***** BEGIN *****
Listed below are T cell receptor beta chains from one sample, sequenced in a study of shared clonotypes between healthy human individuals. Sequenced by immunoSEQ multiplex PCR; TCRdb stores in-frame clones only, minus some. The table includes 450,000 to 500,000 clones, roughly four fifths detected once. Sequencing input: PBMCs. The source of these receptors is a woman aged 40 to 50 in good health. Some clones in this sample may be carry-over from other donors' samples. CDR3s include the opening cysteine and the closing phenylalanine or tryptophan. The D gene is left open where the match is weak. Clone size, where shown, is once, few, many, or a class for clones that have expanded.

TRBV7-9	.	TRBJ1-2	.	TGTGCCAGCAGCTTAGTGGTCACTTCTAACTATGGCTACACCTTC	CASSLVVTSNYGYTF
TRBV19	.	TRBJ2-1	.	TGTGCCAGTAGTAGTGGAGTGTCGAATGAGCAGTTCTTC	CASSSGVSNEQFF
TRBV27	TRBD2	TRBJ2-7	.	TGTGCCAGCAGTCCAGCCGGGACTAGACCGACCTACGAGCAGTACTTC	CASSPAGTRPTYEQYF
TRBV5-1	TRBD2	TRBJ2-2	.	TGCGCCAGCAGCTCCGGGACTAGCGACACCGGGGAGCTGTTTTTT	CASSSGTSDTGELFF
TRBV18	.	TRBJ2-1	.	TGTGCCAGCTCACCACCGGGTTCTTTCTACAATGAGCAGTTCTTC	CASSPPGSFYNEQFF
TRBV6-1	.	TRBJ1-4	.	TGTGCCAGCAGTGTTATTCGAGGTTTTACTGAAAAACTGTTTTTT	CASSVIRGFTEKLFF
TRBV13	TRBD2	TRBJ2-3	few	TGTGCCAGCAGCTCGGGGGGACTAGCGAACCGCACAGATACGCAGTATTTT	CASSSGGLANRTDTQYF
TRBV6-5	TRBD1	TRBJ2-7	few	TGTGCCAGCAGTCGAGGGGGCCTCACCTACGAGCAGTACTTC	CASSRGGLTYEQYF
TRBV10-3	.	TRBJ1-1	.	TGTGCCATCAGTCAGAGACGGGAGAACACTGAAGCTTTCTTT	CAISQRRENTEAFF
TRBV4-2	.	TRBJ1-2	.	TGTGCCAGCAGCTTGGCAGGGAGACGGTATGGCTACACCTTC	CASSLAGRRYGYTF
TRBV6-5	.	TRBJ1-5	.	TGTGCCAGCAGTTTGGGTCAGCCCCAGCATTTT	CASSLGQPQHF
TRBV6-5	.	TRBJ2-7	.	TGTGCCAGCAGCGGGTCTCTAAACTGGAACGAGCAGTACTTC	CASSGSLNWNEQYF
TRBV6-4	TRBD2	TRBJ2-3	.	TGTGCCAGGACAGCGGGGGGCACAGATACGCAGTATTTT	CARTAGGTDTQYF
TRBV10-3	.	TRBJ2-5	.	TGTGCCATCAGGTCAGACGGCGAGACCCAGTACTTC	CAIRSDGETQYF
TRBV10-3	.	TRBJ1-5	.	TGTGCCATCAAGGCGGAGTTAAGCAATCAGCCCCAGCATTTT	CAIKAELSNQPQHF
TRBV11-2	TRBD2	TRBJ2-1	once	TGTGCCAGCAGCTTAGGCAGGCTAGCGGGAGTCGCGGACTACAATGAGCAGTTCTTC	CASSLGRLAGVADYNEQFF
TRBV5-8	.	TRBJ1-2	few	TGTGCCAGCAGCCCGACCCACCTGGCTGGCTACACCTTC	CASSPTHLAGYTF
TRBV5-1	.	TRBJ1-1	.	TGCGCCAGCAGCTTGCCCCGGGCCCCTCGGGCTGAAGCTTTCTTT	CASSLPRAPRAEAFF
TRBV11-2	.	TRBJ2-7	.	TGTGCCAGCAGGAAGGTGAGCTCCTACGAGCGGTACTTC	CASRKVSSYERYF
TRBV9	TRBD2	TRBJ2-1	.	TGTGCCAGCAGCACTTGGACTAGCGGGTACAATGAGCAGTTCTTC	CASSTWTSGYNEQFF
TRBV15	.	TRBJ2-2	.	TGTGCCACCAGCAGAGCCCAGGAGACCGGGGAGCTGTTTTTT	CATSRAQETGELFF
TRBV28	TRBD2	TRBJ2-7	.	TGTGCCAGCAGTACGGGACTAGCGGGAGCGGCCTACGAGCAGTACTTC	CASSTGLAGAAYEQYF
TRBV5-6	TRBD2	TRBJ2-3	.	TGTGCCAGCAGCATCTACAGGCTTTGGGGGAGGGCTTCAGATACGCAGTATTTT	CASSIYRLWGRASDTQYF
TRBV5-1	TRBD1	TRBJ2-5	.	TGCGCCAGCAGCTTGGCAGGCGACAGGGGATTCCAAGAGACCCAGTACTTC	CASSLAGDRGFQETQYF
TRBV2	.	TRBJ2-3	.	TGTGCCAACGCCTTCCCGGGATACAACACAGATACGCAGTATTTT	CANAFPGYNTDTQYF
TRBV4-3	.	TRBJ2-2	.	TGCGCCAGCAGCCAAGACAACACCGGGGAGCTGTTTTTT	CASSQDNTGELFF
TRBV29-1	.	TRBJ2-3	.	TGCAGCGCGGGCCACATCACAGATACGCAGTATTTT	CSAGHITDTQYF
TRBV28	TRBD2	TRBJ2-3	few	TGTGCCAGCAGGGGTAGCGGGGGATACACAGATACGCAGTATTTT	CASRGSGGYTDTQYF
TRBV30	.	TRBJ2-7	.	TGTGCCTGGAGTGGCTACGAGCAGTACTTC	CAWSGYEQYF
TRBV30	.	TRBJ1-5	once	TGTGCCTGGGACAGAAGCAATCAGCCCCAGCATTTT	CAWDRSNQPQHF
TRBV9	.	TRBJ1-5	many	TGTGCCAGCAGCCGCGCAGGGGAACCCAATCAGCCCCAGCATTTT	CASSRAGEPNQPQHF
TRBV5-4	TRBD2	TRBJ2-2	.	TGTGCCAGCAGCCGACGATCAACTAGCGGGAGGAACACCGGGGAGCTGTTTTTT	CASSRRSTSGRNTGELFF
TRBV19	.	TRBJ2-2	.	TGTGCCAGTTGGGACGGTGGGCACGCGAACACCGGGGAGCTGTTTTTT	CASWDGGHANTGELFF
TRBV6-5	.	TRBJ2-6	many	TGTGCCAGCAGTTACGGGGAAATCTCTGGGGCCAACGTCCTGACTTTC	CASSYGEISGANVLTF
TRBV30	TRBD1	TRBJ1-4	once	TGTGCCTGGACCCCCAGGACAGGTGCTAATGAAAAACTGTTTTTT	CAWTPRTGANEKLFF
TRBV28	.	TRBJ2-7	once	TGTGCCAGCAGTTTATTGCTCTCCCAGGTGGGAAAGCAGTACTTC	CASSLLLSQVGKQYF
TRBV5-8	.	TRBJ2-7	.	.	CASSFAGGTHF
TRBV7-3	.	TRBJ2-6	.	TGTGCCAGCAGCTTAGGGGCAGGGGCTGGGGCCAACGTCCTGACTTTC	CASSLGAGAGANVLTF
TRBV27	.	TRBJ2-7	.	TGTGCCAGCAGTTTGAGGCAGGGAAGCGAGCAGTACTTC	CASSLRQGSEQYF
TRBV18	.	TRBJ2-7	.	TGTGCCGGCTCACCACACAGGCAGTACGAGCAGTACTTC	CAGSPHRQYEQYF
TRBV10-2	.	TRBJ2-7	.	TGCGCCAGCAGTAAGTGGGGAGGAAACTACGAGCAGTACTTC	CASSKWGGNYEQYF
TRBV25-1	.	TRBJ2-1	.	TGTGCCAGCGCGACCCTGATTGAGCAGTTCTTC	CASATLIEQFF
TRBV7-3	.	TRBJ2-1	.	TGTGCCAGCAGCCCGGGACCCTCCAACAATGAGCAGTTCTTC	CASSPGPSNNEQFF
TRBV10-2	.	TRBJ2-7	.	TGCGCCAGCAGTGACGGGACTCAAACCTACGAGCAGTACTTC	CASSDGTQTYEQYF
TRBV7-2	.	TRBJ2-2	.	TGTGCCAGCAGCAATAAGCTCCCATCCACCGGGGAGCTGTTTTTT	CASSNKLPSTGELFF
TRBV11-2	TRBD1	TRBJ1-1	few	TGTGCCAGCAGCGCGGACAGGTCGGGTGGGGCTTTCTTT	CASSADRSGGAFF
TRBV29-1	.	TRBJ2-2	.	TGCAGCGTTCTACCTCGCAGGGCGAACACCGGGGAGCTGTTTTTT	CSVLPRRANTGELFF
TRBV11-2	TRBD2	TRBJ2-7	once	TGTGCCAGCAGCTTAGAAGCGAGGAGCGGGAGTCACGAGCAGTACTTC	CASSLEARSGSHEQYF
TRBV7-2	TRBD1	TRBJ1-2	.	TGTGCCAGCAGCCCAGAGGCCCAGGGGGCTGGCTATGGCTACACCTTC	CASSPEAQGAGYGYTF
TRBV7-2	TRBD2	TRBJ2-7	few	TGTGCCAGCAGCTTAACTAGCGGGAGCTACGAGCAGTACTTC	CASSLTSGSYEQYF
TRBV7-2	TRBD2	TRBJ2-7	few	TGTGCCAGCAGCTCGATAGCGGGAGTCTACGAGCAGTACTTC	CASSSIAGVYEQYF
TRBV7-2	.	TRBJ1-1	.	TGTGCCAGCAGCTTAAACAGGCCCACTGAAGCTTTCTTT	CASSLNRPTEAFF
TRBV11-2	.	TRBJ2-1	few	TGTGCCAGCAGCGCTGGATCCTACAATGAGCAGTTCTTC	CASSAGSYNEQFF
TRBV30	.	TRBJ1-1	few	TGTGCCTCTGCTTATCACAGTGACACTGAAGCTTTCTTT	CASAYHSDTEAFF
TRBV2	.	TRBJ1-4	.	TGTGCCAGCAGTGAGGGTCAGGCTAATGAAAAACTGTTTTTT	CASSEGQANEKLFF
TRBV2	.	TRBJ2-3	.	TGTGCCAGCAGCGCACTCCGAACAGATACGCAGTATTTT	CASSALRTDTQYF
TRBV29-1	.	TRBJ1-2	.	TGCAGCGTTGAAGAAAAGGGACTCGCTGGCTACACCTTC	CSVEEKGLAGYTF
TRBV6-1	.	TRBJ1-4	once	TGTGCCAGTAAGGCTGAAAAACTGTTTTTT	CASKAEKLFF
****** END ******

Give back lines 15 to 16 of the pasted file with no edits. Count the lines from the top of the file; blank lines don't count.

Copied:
TRBV10-3	.	TRBJ2-5	.	TGTGCCATCAGGTCAGACGGCGAGACCCAGTACTTC	CAIRSDGETQYF
TRBV10-3	.	TRBJ1-5	.	TGTGCCATCAAGGCGGAGTTAAGCAATCAGCCCCAGCATTTT	CAIKAELSNQPQHF